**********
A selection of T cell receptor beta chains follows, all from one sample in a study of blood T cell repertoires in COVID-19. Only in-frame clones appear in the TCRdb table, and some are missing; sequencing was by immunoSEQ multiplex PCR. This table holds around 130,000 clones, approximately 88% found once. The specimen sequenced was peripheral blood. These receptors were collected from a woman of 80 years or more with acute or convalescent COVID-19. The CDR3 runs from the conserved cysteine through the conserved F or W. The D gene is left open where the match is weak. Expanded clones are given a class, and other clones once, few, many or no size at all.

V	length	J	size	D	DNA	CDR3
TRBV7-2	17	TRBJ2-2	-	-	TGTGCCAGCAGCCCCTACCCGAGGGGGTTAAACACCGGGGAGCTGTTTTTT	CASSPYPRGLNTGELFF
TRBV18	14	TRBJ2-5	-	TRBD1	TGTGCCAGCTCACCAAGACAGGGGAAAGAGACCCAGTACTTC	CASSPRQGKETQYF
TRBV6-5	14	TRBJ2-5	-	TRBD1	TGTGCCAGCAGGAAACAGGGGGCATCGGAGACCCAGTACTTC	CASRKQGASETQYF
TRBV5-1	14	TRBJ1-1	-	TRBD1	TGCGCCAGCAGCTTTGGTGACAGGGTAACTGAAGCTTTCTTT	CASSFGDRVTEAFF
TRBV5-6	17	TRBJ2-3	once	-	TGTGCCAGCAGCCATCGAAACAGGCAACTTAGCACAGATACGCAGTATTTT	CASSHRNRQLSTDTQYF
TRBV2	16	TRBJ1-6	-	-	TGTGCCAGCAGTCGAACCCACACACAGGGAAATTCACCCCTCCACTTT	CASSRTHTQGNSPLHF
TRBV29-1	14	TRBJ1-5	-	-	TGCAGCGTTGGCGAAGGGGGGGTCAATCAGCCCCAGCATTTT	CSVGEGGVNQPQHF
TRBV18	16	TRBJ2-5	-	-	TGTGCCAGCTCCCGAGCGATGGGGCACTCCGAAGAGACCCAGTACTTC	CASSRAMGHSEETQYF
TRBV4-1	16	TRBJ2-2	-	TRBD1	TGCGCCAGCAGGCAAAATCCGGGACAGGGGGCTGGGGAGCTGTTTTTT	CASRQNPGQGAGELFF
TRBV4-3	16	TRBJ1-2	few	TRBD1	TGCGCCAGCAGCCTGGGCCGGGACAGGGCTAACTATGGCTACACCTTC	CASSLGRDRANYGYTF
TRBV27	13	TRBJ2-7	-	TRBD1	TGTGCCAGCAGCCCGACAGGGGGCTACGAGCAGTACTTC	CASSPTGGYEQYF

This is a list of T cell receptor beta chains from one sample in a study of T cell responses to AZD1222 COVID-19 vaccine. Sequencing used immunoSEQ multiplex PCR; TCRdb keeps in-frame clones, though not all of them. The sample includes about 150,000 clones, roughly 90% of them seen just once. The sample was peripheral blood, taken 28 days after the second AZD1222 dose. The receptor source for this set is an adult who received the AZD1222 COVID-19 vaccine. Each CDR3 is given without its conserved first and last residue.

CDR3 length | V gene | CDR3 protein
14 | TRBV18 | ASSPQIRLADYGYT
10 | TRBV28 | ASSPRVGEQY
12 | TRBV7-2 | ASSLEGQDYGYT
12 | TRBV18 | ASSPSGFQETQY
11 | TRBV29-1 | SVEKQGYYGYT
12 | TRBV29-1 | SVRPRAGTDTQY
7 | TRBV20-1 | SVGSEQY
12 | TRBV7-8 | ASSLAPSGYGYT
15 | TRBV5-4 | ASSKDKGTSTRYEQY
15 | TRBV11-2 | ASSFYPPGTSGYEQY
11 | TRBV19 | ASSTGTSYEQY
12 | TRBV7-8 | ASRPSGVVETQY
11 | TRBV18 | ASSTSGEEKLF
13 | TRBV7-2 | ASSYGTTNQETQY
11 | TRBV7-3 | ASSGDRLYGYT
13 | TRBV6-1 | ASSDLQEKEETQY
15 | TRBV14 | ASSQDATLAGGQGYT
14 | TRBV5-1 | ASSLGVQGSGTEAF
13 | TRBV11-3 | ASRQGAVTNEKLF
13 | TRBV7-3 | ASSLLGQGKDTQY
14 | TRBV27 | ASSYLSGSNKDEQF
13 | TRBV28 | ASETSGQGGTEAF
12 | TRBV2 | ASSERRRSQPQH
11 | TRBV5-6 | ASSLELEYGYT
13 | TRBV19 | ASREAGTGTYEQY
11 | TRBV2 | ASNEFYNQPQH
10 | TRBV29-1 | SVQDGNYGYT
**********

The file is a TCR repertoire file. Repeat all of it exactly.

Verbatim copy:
A selection of T cell receptor beta chains follows, all from one sample in a study of blood T cell repertoires in COVID-19. Only in-frame clones appear in the TCRdb table, and some are missing; sequencing was by immunoSEQ multiplex PCR. This table holds around 130,000 clones, approximately 88% found once. The specimen sequenced was peripheral blood. These receptors were collected from a woman of 80 years or more with acute or convalescent COVID-19. The CDR3 runs from the conserved cysteine through the conserved F or W. The D gene is left open where the match is weak. Expanded clones are given a class, and other clones once, few, many or no size at all.

V	length	J	size	D	DNA	CDR3
TRBV7-2	17	TRBJ2-2	-	-	TGTGCCAGCAGCCCCTACCCGAGGGGGTTAAACACCGGGGAGCTGTTTTTT	CASSPYPRGLNTGELFF
TRBV18	14	TRBJ2-5	-	TRBD1	TGTGCCAGCTCACCAAGACAGGGGAAAGAGACCCAGTACTTC	CASSPRQGKETQYF
TRBV6-5	14	TRBJ2-5	-	TRBD1	TGTGCCAGCAGGAAACAGGGGGCATCGGAGACCCAGTACTTC	CASRKQGASETQYF
TRBV5-1	14	TRBJ1-1	-	TRBD1	TGCGCCAGCAGCTTTGGTGACAGGGTAACTGAAGCTTTCTTT	CASSFGDRVTEAFF
TRBV5-6	17	TRBJ2-3	once	-	TGTGCCAGCAGCCATCGAAACAGGCAACTTAGCACAGATACGCAGTATTTT	CASSHRNRQLSTDTQYF
TRBV2	16	TRBJ1-6	-	-	TGTGCCAGCAGTCGAACCCACACACAGGGAAATTCACCCCTCCACTTT	CASSRTHTQGNSPLHF
TRBV29-1	14	TRBJ1-5	-	-	TGCAGCGTTGGCGAAGGGGGGGTCAATCAGCCCCAGCATTTT	CSVGEGGVNQPQHF
TRBV18	16	TRBJ2-5	-	-	TGTGCCAGCTCCCGAGCGATGGGGCACTCCGAAGAGACCCAGTACTTC	CASSRAMGHSEETQYF
TRBV4-1	16	TRBJ2-2	-	TRBD1	TGCGCCAGCAGGCAAAATCCGGGACAGGGGGCTGGGGAGCTGTTTTTT	CASRQNPGQGAGELFF
TRBV4-3	16	TRBJ1-2	few	TRBD1	TGCGCCAGCAGCCTGGGCCGGGACAGGGCTAACTATGGCTACACCTTC	CASSLGRDRANYGYTF
TRBV27	13	TRBJ2-7	-	TRBD1	TGTGCCAGCAGCCCGACAGGGGGCTACGAGCAGTACTTC	CASSPTGGYEQYF

This is a list of T cell receptor beta chains from one sample in a study of T cell responses to AZD1222 COVID-19 vaccine. Sequencing used immunoSEQ multiplex PCR; TCRdb keeps in-frame clones, though not all of them. The sample includes about 150,000 clones, roughly 90% of them seen just once. The sample was peripheral blood, taken 28 days after the second AZD1222 dose. The receptor source for this set is an adult who received the AZD1222 COVID-19 vaccine. Each CDR3 is given without its conserved first and last residue.

CDR3 length | V gene | CDR3 protein
14 | TRBV18 | ASSPQIRLADYGYT
10 | TRBV28 | ASSPRVGEQY
12 | TRBV7-2 | ASSLEGQDYGYT
12 | TRBV18 | ASSPSGFQETQY
11 | TRBV29-1 | SVEKQGYYGYT
12 | TRBV29-1 | SVRPRAGTDTQY
7 | TRBV20-1 | SVGSEQY
12 | TRBV7-8 | ASSLAPSGYGYT
15 | TRBV5-4 | ASSKDKGTSTRYEQY
15 | TRBV11-2 | ASSFYPPGTSGYEQY
11 | TRBV19 | ASSTGTSYEQY
12 | TRBV7-8 | ASRPSGVVETQY
11 | TRBV18 | ASSTSGEEKLF
13 | TRBV7-2 | ASSYGTTNQETQY
11 | TRBV7-3 | ASSGDRLYGYT
13 | TRBV6-1 | ASSDLQEKEETQY
15 | TRBV14 | ASSQDATLAGGQGYT
14 | TRBV5-1 | ASSLGVQGSGTEAF
13 | TRBV11-3 | ASRQGAVTNEKLF
13 | TRBV7-3 | ASSLLGQGKDTQY
14 | TRBV27 | ASSYLSGSNKDEQF
13 | TRBV28 | ASETSGQGGTEAF
12 | TRBV2 | ASSERRRSQPQH
11 | TRBV5-6 | ASSLELEYGYT
13 | TRBV19 | ASREAGTGTYEQY
11 | TRBV2 | ASNEFYNQPQH
10 | TRBV29-1 | SVQDGNYGYT